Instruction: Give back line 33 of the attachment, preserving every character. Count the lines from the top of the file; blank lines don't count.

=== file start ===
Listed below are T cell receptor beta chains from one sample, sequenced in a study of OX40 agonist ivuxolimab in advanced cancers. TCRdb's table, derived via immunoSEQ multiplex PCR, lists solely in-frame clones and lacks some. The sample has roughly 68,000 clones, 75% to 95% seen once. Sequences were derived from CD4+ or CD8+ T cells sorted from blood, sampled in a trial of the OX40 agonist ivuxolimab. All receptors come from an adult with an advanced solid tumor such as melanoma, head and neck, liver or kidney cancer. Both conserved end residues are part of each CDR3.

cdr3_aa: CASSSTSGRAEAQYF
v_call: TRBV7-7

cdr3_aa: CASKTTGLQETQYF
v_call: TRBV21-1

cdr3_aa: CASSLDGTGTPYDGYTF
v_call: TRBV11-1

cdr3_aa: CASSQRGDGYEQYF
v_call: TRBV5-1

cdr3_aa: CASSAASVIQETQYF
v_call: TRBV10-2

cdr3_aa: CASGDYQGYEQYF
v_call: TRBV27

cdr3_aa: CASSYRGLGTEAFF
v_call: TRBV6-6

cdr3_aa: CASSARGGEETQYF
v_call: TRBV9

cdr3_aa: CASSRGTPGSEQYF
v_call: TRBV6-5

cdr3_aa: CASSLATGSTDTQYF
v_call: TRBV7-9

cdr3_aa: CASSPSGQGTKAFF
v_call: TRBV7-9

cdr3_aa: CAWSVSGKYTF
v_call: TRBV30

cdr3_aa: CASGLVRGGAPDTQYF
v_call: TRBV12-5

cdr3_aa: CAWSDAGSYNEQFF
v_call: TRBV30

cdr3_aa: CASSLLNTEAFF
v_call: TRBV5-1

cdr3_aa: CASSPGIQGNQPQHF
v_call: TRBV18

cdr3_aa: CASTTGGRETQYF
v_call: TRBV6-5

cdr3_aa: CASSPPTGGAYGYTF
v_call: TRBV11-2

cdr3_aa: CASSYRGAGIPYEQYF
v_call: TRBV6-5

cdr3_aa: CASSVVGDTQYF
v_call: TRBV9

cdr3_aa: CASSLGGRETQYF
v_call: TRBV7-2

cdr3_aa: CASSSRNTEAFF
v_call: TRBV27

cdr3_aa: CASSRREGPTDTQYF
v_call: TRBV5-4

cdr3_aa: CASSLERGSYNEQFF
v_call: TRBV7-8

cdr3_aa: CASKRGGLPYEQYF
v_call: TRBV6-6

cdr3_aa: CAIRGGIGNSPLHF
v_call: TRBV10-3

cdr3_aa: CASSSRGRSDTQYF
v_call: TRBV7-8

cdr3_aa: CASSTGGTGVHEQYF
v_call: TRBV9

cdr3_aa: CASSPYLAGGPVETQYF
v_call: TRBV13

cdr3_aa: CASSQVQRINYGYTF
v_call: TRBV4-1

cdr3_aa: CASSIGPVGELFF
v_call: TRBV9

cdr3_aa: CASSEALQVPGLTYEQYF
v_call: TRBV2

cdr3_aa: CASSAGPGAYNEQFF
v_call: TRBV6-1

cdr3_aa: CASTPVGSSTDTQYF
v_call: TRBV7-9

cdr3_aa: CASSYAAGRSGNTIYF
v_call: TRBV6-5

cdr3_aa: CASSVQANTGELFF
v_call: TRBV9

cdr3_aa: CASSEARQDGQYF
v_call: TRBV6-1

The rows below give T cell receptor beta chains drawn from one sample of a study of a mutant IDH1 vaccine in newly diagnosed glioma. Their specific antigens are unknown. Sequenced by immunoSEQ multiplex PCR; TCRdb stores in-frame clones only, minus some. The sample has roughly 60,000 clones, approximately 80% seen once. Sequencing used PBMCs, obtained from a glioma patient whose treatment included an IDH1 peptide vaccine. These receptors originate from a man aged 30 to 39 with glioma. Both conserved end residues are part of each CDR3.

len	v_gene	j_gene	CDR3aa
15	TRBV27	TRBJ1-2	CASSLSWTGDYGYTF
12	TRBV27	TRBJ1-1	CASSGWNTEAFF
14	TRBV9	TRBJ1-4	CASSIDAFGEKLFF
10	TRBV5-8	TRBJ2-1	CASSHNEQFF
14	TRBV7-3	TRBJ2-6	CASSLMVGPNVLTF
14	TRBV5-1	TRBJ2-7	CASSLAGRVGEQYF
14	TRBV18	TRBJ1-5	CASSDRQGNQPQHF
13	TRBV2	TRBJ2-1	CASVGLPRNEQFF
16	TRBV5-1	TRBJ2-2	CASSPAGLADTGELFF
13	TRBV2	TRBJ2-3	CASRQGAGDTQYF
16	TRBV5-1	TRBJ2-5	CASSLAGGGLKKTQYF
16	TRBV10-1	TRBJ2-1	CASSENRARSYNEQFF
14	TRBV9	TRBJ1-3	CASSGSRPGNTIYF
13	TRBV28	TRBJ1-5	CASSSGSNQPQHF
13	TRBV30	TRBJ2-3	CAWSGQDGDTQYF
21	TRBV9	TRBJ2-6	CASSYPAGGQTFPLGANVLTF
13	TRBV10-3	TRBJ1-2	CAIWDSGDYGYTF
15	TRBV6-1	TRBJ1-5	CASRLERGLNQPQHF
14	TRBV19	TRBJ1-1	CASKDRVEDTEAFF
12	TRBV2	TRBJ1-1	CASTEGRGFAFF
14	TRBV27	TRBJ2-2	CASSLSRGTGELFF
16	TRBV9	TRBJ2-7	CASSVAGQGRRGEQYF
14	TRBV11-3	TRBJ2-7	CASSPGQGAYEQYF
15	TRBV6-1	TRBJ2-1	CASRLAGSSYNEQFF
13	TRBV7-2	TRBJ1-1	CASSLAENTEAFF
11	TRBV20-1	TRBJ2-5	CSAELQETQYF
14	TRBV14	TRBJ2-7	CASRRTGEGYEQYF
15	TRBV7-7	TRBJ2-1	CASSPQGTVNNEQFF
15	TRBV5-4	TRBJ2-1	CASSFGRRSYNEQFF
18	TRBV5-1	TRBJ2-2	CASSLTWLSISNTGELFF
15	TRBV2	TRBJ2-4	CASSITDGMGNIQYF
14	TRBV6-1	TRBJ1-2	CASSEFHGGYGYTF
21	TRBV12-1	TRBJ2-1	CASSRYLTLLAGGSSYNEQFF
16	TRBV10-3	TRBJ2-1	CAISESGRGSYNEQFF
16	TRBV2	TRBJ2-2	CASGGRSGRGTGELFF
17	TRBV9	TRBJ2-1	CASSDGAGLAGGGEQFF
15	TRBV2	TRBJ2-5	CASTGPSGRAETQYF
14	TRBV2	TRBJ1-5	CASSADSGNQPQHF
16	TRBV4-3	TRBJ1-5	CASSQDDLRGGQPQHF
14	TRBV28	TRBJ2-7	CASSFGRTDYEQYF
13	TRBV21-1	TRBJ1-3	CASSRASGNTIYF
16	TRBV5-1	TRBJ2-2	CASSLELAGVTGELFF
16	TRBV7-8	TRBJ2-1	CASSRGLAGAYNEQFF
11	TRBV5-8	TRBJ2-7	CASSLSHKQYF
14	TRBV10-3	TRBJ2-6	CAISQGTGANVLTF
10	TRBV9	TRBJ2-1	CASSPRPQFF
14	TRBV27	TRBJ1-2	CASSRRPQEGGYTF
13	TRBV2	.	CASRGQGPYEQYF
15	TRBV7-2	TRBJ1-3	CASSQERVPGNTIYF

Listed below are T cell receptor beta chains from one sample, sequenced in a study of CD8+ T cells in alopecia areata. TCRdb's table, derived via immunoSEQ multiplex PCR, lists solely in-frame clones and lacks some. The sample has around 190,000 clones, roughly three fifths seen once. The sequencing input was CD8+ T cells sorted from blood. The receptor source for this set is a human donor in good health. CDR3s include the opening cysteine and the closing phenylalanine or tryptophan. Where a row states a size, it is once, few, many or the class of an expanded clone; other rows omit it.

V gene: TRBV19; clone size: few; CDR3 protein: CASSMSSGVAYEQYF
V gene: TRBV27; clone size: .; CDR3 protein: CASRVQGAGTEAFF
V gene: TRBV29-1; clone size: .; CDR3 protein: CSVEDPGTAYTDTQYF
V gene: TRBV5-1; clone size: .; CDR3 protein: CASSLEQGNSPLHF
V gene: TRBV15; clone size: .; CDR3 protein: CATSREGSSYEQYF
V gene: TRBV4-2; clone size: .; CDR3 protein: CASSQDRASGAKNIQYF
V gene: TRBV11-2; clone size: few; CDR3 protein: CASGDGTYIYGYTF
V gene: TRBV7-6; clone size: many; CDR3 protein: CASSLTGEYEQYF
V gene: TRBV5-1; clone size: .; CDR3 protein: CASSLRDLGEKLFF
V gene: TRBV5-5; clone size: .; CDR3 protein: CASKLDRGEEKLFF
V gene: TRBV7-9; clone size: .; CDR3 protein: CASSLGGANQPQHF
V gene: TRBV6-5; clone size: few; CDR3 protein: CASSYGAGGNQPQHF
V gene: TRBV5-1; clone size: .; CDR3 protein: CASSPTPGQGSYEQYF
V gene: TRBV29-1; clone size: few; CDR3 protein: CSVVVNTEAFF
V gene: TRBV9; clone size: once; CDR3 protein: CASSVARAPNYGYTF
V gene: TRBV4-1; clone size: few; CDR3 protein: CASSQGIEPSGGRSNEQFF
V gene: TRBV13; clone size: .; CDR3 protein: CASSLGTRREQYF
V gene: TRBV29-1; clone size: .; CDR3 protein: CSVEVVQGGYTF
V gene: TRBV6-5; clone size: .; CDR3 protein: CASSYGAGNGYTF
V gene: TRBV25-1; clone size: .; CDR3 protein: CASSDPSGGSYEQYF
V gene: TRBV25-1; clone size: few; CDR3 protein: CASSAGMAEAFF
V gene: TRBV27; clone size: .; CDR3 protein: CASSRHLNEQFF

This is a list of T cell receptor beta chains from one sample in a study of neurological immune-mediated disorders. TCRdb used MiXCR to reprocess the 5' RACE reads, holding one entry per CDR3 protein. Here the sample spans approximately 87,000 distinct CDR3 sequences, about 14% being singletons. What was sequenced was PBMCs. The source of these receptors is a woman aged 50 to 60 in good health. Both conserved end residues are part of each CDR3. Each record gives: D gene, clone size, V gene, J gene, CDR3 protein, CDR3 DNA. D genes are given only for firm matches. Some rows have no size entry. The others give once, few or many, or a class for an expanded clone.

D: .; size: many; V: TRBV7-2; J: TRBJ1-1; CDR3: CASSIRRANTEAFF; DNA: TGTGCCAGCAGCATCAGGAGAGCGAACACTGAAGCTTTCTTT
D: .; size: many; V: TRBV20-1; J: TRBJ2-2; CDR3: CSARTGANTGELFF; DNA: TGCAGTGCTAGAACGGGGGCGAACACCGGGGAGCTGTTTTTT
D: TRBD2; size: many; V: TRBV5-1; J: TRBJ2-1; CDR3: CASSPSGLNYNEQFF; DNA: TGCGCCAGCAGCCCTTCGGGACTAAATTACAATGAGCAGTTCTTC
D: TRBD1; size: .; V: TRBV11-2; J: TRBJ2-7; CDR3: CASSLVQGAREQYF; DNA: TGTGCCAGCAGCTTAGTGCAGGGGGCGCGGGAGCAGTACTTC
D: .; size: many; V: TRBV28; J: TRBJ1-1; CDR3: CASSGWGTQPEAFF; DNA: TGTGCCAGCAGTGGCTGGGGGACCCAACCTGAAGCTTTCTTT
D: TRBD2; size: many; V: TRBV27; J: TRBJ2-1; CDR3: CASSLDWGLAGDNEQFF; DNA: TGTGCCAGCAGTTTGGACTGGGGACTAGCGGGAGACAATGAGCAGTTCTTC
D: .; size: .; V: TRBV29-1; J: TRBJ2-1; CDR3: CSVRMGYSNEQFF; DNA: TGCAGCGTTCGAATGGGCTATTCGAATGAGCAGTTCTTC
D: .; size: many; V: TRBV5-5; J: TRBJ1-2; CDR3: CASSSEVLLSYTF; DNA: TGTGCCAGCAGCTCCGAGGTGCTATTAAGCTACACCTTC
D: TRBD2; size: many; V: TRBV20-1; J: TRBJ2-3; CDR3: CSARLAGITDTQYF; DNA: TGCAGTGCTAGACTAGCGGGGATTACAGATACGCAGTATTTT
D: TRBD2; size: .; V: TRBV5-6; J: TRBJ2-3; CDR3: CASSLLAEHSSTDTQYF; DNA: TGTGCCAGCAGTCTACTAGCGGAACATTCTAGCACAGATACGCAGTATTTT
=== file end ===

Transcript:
v_call: TRBV18